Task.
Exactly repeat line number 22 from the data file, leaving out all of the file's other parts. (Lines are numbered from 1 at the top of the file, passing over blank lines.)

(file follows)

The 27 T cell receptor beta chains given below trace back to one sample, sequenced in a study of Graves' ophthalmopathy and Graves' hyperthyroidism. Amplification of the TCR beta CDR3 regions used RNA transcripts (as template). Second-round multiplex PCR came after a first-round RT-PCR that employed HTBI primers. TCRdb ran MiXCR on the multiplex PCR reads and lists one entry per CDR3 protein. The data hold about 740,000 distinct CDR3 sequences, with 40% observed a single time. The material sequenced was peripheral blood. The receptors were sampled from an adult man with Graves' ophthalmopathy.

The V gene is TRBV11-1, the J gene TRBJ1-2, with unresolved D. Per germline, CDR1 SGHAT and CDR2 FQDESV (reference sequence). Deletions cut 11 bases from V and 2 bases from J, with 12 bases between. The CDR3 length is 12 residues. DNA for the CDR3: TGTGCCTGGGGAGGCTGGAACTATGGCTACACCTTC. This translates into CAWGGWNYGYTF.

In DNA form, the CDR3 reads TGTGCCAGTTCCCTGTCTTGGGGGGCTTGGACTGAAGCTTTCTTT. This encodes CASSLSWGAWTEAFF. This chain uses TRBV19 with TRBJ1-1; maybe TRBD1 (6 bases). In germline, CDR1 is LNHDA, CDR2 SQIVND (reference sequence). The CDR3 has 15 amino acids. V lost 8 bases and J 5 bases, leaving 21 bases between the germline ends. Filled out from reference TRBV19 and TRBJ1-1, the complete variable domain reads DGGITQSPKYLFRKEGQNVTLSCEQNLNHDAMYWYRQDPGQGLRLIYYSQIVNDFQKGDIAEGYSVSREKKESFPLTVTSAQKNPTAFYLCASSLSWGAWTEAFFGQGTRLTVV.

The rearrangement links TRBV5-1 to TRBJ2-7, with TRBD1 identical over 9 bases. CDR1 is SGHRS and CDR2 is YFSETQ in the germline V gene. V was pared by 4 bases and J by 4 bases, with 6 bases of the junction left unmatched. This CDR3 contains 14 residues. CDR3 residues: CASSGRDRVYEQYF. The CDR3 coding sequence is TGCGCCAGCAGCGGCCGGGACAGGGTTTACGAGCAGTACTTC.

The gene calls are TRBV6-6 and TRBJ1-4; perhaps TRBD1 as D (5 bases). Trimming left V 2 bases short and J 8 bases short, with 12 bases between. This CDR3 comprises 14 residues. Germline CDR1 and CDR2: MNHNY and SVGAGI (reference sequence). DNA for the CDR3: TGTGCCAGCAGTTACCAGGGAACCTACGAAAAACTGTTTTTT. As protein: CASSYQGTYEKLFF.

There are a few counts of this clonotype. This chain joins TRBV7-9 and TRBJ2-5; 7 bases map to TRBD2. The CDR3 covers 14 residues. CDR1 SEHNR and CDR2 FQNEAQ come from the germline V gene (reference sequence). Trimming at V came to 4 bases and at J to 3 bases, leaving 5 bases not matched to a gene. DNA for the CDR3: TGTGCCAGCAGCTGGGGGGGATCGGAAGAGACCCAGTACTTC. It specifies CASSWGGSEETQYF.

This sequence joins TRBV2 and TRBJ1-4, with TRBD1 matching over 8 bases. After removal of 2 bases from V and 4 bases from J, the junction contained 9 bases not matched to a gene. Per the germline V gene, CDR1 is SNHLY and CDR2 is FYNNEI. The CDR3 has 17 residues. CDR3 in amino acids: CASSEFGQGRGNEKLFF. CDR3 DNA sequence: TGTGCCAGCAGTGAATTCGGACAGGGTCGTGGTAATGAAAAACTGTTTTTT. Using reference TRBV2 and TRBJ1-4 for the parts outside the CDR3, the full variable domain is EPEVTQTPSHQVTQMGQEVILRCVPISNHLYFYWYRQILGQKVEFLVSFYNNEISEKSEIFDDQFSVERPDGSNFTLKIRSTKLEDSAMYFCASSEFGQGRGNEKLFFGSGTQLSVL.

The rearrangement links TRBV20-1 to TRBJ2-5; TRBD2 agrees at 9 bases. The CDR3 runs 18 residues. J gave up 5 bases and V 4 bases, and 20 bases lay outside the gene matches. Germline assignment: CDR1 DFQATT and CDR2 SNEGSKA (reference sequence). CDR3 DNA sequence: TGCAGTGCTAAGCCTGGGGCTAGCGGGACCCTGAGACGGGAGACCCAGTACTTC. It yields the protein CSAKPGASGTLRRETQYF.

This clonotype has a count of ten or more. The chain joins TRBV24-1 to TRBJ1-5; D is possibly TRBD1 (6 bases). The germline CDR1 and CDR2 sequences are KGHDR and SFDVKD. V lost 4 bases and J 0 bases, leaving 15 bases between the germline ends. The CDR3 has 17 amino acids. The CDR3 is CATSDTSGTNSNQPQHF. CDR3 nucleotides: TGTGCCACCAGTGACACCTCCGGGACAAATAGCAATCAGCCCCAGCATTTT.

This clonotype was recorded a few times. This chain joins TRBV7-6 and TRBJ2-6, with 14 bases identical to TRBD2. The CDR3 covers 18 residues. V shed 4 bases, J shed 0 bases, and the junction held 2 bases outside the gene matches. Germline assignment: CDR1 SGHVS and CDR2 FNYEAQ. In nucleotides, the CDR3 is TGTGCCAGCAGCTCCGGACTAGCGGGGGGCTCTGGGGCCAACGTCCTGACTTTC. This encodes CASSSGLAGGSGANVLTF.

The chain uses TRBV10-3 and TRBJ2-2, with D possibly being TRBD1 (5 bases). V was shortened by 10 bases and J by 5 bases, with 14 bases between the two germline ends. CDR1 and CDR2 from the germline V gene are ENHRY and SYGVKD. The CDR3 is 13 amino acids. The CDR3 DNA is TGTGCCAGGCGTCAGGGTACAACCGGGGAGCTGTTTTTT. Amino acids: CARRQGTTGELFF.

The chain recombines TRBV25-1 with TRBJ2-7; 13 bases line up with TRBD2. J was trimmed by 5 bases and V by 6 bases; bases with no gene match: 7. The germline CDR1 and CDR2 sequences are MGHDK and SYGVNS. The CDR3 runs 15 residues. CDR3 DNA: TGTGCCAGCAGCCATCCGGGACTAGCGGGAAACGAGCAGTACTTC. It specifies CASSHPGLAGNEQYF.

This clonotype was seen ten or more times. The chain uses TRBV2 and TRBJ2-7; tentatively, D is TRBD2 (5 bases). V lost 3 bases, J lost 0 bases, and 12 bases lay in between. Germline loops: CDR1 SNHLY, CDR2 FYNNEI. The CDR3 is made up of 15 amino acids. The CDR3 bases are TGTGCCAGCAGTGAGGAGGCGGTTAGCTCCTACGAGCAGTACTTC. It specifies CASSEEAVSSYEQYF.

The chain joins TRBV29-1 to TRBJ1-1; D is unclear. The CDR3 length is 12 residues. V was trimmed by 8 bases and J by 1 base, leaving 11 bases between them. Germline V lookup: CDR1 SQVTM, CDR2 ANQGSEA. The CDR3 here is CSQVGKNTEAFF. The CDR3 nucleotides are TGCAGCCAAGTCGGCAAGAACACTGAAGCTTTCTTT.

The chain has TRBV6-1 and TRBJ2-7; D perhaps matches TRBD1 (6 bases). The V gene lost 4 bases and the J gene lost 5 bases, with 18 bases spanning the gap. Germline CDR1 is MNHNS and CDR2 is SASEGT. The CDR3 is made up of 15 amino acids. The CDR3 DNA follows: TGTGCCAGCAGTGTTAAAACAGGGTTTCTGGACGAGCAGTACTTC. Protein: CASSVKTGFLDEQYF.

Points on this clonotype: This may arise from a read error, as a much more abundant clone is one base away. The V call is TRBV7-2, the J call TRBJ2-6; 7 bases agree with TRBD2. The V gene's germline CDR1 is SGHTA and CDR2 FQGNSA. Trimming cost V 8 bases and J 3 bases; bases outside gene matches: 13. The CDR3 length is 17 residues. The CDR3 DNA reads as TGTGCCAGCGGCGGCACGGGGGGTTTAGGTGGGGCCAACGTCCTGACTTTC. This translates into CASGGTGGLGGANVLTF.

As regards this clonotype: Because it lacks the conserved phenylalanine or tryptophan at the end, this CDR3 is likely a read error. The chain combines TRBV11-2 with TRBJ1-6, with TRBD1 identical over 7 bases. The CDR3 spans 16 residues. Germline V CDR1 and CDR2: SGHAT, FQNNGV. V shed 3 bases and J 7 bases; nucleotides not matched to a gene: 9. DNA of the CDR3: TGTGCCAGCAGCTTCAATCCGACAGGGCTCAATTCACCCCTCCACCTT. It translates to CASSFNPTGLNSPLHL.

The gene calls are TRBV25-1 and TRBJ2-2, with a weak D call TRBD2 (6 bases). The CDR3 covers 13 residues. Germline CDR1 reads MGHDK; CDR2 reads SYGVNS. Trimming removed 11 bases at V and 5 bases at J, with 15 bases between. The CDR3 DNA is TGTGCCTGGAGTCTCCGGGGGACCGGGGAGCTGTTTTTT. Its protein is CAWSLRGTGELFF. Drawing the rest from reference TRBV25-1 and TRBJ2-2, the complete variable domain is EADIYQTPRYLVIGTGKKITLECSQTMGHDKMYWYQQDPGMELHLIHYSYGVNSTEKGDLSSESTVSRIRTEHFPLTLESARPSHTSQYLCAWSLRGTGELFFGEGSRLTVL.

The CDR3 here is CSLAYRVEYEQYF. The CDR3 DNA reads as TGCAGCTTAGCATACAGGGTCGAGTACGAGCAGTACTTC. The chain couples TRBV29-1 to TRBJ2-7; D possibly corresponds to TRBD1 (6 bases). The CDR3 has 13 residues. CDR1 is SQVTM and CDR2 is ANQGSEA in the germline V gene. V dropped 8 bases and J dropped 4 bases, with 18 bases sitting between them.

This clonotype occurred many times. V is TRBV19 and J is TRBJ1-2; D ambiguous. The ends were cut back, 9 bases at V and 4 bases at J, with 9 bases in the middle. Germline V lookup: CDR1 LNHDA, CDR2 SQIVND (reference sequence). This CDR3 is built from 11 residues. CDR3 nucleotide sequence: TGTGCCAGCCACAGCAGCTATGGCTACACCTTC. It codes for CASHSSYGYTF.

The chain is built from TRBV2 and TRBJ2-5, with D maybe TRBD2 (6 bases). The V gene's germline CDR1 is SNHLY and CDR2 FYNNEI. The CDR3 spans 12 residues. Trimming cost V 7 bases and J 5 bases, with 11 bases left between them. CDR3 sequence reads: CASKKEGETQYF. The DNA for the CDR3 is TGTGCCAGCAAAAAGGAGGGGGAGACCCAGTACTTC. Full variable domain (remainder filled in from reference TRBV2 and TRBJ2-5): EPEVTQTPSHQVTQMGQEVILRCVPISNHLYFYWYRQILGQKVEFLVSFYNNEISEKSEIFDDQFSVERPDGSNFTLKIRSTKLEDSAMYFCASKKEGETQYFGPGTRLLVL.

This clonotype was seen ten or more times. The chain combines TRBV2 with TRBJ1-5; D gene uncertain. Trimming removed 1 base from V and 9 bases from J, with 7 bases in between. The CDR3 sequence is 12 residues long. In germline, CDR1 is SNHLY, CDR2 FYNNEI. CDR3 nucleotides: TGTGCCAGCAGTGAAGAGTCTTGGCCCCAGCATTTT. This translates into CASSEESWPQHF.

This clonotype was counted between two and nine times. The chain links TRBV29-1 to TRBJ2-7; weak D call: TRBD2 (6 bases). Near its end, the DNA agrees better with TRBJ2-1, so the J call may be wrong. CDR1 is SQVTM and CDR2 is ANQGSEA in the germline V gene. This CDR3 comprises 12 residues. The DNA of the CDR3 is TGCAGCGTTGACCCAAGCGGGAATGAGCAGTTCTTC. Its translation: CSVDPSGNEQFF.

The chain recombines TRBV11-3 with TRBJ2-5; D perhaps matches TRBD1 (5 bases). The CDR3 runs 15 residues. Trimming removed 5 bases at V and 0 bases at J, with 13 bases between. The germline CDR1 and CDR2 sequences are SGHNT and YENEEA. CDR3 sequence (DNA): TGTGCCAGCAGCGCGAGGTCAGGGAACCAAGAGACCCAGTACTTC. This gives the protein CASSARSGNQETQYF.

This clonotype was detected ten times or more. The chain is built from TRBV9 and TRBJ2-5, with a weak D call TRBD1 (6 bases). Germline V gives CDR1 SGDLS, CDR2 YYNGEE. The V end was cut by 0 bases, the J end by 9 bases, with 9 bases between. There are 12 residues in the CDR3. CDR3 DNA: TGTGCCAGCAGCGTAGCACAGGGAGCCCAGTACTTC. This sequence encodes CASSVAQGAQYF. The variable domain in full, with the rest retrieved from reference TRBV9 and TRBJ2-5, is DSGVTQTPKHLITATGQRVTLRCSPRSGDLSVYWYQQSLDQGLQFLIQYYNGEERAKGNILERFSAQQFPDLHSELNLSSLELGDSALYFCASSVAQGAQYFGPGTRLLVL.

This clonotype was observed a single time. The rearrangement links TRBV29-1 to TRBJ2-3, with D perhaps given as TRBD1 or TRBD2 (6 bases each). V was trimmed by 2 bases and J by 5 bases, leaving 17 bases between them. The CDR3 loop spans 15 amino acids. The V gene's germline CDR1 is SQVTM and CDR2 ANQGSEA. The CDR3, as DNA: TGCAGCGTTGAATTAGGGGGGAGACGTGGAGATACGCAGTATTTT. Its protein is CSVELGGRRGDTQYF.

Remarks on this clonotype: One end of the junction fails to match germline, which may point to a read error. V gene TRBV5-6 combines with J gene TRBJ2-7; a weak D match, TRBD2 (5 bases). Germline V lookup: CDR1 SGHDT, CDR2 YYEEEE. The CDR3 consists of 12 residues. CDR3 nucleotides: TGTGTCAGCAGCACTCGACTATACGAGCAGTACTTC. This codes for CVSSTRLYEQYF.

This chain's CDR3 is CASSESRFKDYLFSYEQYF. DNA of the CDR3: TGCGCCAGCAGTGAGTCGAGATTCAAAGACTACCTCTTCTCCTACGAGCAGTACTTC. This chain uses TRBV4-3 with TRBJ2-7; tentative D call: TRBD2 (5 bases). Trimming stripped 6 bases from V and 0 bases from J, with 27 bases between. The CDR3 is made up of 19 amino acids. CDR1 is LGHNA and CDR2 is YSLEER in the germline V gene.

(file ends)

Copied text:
This clonotype was seen ten or more times. The chain combines TRBV2 with TRBJ1-5; D gene uncertain. Trimming removed 1 base from V and 9 bases from J, with 7 bases in between. The CDR3 sequence is 12 residues long. In germline, CDR1 is SNHLY, CDR2 FYNNEI. CDR3 nucleotides: TGTGCCAGCAGTGAAGAGTCTTGGCCCCAGCATTTT. This translates into CASSEESWPQHF.